Fighting for the middle

Recently I’ve been thinking about how hard it is for libraries to be in the middle between publishers/content providers and researchers, especially since it is usually libraries who get stuck with the bill. By “the bill” I mean, paying increasing amounts for various kinds of information needed for users to do their research. In academic libraries, by far the most money is spent on serials and electronic resources. It’s not at all uncommon for this type of information resource to take up 90% of their collections budgets, and we all know that those costs continue to rise every year.

And libraries really are in the middle, because publishers/content providers aren’t as concerned with libraries as they are with researchers. Put another way, libraries are not the primary customers for publishers/content providers; researchers are. Publishers/content providers are laser focused on trying to meet or anticipate the needs of researchers, and if that means circumventing libraries, or placing them on a lower level of priority, so be it.

The middle is a hard place to be. Libraries are very passionate about the importance of their role and their need/desire to be intermediaries. We are fighting for the middle, but we often seem to be at a disadvantage.

What is interesting, though, is that there are others who are also fighting for a role in the middle. An example of this is subscription agents. Historically, they have played a very important intermediary role between libraries and publishers/content providers for managing journal subscriptions. I think they still have an important role but it seems a lot less firm or secure than it used to be, in part because of the ongoing budget issues libraries face. As a result, some libraries are working more frequently in direct relationships with publishers than they did before, because they might get a better deal (e.g. no service charge). I’m not sure how widespread that is, but I do know it happens. It is telling that there are fewer subscription agents these days than ten years ago.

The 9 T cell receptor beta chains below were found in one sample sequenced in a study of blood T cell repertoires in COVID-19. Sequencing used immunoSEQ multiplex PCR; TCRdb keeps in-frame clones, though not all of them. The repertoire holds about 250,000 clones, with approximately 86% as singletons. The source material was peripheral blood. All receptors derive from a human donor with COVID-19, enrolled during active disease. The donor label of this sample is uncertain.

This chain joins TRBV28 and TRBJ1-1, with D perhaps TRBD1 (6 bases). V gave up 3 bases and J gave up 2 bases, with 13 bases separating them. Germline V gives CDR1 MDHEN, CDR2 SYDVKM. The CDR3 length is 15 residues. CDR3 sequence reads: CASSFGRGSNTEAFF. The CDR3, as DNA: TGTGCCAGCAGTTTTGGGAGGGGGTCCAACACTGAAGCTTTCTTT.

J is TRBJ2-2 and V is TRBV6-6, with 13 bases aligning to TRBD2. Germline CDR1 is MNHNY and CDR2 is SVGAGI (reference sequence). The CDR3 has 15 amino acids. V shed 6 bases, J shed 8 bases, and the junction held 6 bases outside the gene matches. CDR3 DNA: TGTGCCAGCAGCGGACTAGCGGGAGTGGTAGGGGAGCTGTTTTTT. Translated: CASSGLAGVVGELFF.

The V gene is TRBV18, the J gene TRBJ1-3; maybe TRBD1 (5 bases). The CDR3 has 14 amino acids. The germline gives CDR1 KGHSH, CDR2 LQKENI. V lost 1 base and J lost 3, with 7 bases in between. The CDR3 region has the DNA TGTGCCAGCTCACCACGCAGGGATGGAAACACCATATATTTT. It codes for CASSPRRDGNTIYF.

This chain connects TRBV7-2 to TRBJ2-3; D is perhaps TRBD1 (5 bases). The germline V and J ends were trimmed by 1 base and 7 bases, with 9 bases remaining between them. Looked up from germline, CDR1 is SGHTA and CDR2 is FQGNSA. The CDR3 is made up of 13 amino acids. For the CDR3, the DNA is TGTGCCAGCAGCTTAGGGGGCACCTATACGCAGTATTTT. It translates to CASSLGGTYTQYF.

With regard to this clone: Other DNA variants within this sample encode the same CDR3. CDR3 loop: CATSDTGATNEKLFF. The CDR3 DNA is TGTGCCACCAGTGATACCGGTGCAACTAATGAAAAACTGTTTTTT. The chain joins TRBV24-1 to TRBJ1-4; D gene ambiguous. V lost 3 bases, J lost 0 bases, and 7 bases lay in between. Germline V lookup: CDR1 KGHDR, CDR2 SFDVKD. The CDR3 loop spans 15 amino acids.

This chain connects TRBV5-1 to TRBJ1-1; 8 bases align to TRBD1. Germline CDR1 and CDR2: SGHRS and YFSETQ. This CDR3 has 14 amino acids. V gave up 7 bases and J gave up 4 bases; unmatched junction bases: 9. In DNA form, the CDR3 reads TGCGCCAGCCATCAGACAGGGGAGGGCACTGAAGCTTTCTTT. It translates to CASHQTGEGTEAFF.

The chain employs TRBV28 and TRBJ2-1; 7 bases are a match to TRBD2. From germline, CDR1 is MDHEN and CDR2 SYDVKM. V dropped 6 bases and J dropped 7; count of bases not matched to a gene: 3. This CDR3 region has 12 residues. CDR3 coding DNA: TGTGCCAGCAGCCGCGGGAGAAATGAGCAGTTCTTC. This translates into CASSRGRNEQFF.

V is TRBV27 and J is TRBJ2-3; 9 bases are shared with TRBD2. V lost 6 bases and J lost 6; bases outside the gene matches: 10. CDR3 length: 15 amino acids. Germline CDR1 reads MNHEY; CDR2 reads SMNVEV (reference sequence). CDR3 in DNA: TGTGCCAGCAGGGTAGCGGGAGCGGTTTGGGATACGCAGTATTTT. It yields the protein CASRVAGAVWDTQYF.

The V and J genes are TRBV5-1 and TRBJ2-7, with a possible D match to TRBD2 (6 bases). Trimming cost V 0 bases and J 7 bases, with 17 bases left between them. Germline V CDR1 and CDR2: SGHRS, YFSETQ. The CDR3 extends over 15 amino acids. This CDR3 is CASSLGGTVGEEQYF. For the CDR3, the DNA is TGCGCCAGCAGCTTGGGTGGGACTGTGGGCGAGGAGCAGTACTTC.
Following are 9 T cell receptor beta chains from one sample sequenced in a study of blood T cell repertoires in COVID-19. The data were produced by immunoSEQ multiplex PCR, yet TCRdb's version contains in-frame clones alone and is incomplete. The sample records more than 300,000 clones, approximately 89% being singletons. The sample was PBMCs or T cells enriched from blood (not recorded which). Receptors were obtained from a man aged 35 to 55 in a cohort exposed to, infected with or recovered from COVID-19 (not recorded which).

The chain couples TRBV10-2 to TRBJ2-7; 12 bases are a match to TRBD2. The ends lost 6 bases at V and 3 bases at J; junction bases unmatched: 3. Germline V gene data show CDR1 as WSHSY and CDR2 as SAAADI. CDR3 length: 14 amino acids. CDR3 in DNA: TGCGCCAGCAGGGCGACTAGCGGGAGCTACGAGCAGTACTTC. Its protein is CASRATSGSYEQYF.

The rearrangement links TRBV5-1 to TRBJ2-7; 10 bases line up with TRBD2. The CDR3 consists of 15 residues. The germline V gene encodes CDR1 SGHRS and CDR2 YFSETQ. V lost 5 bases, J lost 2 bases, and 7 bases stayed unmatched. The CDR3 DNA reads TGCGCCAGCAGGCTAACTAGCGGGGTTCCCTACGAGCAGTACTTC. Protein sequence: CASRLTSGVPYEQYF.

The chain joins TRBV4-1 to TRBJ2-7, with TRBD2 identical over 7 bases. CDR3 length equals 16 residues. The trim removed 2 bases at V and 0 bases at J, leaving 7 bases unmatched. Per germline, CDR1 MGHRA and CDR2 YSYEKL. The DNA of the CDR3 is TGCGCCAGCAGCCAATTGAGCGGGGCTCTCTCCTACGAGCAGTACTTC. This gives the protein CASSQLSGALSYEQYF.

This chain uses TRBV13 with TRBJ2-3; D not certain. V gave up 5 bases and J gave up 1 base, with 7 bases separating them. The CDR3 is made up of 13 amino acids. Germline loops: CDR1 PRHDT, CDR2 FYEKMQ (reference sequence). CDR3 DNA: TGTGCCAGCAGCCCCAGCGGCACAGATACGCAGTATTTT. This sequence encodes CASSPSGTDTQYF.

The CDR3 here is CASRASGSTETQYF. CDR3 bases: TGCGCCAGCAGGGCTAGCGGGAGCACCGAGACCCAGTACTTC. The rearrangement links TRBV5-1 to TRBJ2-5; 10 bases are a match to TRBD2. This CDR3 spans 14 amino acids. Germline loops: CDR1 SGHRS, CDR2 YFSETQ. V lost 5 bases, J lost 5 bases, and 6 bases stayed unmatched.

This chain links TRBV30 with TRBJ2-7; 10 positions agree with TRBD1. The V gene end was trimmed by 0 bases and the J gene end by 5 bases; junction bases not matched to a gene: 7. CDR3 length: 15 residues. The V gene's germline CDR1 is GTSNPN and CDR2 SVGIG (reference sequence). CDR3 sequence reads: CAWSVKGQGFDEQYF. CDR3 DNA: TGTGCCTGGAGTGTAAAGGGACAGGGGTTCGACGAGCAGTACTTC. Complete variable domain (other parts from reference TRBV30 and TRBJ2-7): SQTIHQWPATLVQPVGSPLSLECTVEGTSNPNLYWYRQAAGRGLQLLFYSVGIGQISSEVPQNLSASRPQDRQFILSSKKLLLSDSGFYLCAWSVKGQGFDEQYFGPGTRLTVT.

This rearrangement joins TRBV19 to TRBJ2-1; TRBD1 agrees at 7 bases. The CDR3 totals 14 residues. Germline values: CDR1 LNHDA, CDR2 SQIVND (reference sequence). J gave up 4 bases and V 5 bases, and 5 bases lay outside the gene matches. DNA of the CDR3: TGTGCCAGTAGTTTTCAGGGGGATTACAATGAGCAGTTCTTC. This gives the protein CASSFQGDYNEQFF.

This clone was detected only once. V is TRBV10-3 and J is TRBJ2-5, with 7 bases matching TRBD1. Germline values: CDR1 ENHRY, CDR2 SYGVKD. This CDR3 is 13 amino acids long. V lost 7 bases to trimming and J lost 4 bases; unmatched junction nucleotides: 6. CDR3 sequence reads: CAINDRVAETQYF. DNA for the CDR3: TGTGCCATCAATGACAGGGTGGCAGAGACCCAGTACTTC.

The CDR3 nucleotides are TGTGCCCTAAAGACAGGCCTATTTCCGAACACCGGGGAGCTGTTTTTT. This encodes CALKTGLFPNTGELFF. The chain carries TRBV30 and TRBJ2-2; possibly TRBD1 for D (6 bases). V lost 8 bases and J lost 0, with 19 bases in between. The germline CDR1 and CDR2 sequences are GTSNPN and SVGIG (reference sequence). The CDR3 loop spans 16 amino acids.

Other services and entities also operate in the middle. Library consortia are incredibly helpful and play a vital role but they, too, face great pressure to interface well between various constituencies. They are juggling lots of different issues and their library members demand a lot in return for the services they provide. Severe budget issues played a significant role in delaying implementation of a new, consortial ILS in my library’s primary consortium, for example.

Don’t even get me started on how commercial giants like Amazon or Google have dramatically reshaped and eroded the role of libraries as ready sources of information for the average person.

In some cases, libraries themselves are trying to step around the middle ground that publishers see themselves standing on when they take on the publisher role, usually of open access works of some kind. Libraries increasingly question the value add that commercial publishers provide, and many believe that one of the ways libraries can assure their future and increase their own value is by circumventing commercial publishers altogether. They hope to not only save money over time, but to cement a direct relationship between researcher/authors and libraries. Open access publishing (from libraries or otherwise) aims to make information freely available to all for consumption and reuse, of course, but strategically there is more to it than that, at least, it seems so to me.

These thoughts roll around in my head, but I don’t claim to yet have a full understanding of their implications or concrete ideas for addressing them other than we can’t hold this middle ground by ourselves. This post is one way to try to clarify my thinking. I hope to read or listen to what others have said or are saying on these issues over time, and spend more time probing them further. The middle or intermediary role is one that is slippery and prone to drastic change, and sometimes it can disappear entirely. I don’t believe that will happen for libraries — I certainly hope not — but it’s worth thinking about whether or not we are successfully fighting for the middle, what ground we should move to in the future, and with whom.

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